Free
Articles  |   January 1990
Wound complications following modified radical mastectomy: an analysis of perioperative factors
Article Information
Articles   |   January 1990
Wound complications following modified radical mastectomy: an analysis of perioperative factors
The Journal of the American Osteopathic Association, January 1990, Vol. 90, 47. doi:10.7556/jaoa.1990.90.1.47
The Journal of the American Osteopathic Association, January 1990, Vol. 90, 47. doi:10.7556/jaoa.1990.90.1.47
Abstract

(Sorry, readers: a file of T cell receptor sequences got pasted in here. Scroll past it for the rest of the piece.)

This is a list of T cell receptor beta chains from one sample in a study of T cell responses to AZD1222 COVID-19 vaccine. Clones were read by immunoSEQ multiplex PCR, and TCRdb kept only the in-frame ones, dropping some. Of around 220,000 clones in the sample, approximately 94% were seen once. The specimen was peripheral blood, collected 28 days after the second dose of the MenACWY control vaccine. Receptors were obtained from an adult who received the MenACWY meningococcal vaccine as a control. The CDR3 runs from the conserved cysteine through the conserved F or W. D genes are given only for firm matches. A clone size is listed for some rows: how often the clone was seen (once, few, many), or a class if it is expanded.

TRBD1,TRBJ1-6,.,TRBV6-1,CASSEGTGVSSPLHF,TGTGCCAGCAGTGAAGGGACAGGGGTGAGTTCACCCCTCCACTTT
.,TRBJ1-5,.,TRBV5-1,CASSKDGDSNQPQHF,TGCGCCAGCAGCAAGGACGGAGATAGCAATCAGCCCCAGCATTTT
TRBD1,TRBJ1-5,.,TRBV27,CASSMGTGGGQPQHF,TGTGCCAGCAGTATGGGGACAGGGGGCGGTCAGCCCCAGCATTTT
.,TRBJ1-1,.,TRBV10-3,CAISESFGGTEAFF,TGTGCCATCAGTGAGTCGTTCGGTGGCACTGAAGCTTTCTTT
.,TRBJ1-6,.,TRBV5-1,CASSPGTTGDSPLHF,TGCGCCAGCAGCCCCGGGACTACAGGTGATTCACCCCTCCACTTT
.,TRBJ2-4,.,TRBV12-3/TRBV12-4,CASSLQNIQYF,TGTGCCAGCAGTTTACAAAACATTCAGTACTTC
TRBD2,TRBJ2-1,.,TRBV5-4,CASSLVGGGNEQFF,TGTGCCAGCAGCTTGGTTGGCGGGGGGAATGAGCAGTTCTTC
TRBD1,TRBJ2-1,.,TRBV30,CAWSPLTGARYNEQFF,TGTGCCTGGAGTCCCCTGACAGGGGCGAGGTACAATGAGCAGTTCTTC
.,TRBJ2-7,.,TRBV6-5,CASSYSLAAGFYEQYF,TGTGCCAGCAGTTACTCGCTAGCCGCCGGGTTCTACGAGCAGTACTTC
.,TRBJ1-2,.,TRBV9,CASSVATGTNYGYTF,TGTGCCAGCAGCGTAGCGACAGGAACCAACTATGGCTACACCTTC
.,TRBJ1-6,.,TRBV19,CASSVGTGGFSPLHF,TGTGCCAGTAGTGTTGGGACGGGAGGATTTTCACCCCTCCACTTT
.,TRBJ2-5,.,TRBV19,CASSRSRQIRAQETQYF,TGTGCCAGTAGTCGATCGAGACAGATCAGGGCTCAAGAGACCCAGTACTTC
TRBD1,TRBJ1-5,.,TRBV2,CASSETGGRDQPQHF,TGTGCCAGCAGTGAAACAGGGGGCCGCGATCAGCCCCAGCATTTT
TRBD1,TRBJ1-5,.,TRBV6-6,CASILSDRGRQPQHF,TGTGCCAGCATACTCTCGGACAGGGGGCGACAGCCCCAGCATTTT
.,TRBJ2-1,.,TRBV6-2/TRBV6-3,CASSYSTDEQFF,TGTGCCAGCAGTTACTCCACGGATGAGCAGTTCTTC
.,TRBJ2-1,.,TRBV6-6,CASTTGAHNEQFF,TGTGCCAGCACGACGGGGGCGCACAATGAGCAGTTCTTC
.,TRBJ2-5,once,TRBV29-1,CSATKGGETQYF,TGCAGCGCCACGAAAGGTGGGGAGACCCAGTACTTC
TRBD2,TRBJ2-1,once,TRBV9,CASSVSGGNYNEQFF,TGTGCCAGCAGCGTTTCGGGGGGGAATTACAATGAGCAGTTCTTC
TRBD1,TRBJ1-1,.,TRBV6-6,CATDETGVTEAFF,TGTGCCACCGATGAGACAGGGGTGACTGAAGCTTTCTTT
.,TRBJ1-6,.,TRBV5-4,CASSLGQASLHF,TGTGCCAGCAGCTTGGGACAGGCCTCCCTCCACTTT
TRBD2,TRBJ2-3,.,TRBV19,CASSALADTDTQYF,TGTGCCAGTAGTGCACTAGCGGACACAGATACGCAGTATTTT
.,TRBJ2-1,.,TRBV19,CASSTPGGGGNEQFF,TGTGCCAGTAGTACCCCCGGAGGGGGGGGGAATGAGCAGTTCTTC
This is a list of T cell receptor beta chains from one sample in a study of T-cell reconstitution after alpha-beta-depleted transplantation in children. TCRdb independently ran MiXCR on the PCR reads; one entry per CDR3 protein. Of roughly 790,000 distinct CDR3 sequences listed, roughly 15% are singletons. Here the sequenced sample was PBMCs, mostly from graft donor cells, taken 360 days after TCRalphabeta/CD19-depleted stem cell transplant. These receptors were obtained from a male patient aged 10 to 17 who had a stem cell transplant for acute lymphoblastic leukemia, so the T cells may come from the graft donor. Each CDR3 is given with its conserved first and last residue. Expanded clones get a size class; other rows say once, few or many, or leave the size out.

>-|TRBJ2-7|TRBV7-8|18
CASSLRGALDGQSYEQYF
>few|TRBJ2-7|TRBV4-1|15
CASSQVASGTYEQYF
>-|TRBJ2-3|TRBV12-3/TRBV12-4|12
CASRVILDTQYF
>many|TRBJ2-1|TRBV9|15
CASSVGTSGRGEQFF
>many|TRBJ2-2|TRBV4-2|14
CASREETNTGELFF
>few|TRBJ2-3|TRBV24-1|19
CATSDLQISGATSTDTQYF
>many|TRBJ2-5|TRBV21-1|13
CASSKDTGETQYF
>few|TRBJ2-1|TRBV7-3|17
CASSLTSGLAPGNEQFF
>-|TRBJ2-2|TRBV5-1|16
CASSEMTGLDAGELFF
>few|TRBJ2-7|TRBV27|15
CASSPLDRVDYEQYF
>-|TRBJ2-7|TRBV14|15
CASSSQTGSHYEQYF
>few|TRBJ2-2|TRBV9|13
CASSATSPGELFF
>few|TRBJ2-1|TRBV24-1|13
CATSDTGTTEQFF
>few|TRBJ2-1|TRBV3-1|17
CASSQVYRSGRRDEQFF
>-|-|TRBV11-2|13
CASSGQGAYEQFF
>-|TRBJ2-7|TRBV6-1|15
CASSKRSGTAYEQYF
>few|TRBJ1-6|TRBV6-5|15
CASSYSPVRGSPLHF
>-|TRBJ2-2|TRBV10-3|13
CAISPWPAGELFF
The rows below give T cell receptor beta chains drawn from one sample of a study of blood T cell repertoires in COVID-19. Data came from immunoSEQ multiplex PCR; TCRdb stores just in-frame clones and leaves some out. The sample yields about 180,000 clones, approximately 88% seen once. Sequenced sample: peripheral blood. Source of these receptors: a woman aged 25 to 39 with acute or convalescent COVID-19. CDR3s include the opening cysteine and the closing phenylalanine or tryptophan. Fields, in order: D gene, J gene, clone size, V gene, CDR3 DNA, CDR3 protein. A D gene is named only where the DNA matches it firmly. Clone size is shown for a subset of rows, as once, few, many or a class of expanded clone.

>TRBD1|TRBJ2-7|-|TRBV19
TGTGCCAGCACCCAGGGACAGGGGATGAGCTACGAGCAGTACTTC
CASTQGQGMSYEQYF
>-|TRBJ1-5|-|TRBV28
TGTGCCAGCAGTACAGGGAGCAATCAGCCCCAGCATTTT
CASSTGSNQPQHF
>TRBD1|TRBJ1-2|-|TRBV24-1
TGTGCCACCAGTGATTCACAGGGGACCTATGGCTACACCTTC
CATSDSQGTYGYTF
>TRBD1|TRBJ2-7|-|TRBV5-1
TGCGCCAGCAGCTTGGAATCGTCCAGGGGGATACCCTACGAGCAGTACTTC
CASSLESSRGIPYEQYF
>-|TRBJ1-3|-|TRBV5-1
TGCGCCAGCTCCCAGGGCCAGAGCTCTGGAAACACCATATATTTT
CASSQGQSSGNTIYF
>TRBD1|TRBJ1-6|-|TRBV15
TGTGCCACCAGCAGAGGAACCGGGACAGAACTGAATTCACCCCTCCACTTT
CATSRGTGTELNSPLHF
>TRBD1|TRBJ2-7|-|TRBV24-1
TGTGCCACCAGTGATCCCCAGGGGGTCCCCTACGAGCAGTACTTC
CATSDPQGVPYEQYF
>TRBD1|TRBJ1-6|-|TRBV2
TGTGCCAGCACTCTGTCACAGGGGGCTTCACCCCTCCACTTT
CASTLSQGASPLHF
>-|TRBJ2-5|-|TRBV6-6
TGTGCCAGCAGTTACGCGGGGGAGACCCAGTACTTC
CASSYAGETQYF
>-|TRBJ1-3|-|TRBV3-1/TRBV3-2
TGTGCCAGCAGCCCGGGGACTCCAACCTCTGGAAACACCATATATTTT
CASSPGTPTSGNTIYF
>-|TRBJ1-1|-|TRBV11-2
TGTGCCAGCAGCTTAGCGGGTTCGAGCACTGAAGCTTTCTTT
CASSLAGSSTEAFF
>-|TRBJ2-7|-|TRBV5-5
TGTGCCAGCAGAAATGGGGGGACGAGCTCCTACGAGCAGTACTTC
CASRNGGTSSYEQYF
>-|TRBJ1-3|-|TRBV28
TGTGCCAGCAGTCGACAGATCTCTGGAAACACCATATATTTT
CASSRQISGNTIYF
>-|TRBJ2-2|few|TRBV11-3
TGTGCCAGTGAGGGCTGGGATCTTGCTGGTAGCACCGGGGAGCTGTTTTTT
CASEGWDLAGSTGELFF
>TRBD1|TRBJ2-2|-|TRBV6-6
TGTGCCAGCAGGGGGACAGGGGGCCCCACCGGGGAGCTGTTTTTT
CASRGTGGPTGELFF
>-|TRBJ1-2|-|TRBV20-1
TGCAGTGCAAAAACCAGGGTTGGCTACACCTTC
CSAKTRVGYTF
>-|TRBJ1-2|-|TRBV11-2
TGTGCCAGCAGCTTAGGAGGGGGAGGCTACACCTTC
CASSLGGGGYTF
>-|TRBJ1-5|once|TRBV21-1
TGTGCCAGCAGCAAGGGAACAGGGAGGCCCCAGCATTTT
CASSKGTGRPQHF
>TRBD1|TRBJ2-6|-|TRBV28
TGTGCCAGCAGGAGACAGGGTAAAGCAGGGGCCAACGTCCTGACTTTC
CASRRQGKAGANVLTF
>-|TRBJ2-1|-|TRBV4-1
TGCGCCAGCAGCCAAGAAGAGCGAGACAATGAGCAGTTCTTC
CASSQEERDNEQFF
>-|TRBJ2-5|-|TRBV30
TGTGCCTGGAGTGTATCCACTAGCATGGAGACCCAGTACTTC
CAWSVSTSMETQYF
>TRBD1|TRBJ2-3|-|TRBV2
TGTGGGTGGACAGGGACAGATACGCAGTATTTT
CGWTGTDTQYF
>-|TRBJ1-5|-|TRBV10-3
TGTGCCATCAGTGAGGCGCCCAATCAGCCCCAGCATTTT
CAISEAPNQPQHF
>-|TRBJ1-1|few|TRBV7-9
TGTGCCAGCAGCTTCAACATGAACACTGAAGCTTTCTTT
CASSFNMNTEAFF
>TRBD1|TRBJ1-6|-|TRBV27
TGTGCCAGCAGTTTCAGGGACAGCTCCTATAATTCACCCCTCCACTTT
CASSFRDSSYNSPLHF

To assess the effect of perioperative factors on the incidence of postoperative wound complications, the authors retrospectively analyzed 101 patients who had undergone modified radical mastectomy. These factors included age, body weight, operative techniques, estimated blood loss, wound-catheter drainage, extent of axillary dissection, nodal involvement, and length of hospital stay. Complications included seroma (10.9%), wound infection (8.9%), wound necrosis (5%), hematoma (3%), lymphedema (2%), and pneumothorax (1%). The logistic regression method was used to analyze the data. When electrocautery was used to create the skin flaps, the probability of a wound complication was .462, a 44% increase over that calculated for the cold-knife technique (P = .05). A prolonged hospitalization accompanied the occurrence of a wound complication. No other factors reached statistical significance.